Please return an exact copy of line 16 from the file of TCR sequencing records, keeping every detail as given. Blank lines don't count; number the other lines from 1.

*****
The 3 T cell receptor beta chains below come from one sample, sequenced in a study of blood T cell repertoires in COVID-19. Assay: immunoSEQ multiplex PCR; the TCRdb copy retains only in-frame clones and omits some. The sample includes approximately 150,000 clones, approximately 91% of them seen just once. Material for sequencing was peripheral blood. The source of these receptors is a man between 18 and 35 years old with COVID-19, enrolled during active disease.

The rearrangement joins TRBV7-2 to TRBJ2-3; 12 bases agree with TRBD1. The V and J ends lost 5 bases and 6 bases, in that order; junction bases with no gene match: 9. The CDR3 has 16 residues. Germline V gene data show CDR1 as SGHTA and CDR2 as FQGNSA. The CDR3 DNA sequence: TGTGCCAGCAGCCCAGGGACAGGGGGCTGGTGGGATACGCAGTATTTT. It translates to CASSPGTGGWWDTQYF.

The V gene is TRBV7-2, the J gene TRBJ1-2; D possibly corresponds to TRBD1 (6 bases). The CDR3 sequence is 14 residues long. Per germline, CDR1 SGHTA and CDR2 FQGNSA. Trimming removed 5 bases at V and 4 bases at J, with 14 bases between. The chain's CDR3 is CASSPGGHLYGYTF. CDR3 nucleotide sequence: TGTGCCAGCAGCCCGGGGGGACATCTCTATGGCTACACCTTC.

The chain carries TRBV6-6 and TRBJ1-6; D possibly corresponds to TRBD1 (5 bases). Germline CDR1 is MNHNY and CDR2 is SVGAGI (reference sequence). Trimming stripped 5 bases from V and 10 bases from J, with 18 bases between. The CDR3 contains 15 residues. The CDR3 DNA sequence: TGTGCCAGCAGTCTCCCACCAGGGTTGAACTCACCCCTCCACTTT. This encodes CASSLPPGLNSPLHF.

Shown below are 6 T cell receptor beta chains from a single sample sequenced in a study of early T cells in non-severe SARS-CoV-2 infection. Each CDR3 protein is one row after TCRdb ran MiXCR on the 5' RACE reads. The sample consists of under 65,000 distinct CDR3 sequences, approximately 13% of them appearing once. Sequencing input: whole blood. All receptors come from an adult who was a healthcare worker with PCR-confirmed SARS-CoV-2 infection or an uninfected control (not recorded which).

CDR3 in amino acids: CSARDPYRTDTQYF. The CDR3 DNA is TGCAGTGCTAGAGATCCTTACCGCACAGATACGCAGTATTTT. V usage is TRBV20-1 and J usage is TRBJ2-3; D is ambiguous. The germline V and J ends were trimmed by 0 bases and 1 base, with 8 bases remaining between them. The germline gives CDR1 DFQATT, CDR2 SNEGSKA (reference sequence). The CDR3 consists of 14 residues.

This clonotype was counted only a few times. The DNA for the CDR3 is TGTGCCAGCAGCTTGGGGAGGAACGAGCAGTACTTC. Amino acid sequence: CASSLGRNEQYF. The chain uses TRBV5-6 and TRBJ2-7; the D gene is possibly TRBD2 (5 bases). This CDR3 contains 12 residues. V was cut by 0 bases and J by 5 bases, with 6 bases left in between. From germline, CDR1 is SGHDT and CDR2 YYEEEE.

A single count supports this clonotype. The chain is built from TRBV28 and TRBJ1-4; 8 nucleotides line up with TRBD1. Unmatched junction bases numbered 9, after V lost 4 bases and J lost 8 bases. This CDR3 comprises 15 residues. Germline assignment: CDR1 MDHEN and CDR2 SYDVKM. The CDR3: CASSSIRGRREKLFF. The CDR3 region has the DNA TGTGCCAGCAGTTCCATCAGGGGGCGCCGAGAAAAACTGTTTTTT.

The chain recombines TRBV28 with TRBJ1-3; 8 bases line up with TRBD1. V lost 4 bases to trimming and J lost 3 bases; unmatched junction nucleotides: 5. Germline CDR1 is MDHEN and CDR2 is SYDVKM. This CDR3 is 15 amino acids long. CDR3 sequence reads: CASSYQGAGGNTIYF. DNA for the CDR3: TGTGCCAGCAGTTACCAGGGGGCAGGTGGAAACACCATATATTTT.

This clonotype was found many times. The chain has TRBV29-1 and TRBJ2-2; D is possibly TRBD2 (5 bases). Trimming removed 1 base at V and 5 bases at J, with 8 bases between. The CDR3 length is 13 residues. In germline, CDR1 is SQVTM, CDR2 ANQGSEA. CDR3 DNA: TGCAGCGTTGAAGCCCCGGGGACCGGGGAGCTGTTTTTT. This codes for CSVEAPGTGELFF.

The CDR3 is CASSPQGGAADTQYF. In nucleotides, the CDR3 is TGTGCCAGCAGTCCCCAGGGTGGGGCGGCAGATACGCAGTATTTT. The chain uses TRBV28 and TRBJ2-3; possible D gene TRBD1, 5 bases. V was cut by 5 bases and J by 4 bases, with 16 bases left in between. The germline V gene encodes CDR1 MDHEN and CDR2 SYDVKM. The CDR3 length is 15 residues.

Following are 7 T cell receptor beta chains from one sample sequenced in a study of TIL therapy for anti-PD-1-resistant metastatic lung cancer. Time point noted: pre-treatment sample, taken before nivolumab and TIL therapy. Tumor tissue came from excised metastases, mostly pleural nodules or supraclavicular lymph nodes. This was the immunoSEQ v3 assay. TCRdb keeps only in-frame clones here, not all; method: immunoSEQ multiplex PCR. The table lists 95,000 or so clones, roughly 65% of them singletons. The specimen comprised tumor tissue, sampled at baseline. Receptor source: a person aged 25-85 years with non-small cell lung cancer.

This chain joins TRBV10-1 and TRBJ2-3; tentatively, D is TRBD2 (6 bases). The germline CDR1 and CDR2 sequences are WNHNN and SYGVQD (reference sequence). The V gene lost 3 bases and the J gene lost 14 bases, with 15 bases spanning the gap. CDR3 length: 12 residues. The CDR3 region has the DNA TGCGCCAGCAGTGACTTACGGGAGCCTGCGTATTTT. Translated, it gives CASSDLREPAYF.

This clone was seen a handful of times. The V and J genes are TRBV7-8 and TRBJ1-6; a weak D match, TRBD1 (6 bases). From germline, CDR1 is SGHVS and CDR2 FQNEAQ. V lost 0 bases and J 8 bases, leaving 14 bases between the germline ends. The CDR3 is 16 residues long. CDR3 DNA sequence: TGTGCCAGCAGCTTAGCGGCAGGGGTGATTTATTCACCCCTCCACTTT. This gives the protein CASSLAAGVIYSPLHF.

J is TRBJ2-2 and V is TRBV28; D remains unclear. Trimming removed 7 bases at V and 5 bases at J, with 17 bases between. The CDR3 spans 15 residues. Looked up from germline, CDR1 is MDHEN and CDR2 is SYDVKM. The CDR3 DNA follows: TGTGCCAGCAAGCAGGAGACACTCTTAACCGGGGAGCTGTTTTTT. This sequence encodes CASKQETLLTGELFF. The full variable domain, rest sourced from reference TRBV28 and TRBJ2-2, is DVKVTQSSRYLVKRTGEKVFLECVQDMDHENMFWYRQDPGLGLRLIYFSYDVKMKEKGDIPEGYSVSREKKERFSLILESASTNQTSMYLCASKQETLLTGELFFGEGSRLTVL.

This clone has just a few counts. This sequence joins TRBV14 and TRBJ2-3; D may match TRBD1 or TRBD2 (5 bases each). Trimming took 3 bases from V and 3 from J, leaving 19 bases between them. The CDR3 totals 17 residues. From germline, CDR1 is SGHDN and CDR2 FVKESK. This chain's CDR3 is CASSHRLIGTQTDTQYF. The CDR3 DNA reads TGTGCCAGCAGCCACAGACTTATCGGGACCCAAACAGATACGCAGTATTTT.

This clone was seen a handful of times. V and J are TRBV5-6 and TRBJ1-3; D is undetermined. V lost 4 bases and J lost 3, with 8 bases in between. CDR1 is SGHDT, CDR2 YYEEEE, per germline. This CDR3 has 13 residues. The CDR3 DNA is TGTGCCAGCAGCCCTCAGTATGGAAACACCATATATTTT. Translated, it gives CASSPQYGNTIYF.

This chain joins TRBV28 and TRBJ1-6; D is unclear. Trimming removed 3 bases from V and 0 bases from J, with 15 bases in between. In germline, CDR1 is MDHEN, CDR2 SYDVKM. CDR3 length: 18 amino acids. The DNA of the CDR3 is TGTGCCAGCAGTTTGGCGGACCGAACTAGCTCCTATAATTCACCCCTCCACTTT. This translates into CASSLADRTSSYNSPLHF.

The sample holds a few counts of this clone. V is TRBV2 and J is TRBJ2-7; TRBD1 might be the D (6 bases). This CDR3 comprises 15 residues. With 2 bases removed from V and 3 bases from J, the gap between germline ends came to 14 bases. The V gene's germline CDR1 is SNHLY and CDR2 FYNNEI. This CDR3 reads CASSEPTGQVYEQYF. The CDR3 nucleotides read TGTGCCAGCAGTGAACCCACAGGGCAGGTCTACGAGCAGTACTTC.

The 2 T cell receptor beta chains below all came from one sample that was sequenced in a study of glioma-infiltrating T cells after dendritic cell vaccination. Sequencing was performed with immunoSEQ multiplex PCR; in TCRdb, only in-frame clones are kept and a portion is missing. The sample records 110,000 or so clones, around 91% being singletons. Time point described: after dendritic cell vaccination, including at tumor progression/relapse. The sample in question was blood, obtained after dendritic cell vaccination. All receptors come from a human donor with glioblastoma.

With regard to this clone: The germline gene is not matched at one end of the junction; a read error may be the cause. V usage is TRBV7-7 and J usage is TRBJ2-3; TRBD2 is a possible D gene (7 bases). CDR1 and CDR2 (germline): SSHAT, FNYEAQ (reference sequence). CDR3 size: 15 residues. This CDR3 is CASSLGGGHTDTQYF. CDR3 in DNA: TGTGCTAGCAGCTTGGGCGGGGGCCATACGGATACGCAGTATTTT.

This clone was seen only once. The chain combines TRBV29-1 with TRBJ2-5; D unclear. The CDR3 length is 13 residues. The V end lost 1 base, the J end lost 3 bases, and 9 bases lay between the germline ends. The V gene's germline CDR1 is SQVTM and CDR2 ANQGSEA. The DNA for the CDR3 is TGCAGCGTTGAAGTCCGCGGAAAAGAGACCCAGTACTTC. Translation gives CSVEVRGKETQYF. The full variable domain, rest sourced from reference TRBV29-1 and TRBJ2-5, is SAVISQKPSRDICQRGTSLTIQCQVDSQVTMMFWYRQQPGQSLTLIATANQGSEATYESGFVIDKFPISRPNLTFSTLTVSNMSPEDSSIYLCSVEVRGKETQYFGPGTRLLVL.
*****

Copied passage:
This clone has just a few counts. This sequence joins TRBV14 and TRBJ2-3; D may match TRBD1 or TRBD2 (5 bases each). Trimming took 3 bases from V and 3 from J, leaving 19 bases between them. The CDR3 totals 17 residues. From germline, CDR1 is SGHDN and CDR2 FVKESK. This chain's CDR3 is CASSHRLIGTQTDTQYF. The CDR3 DNA reads TGTGCCAGCAGCCACAGACTTATCGGGACCCAAACAGATACGCAGTATTTT.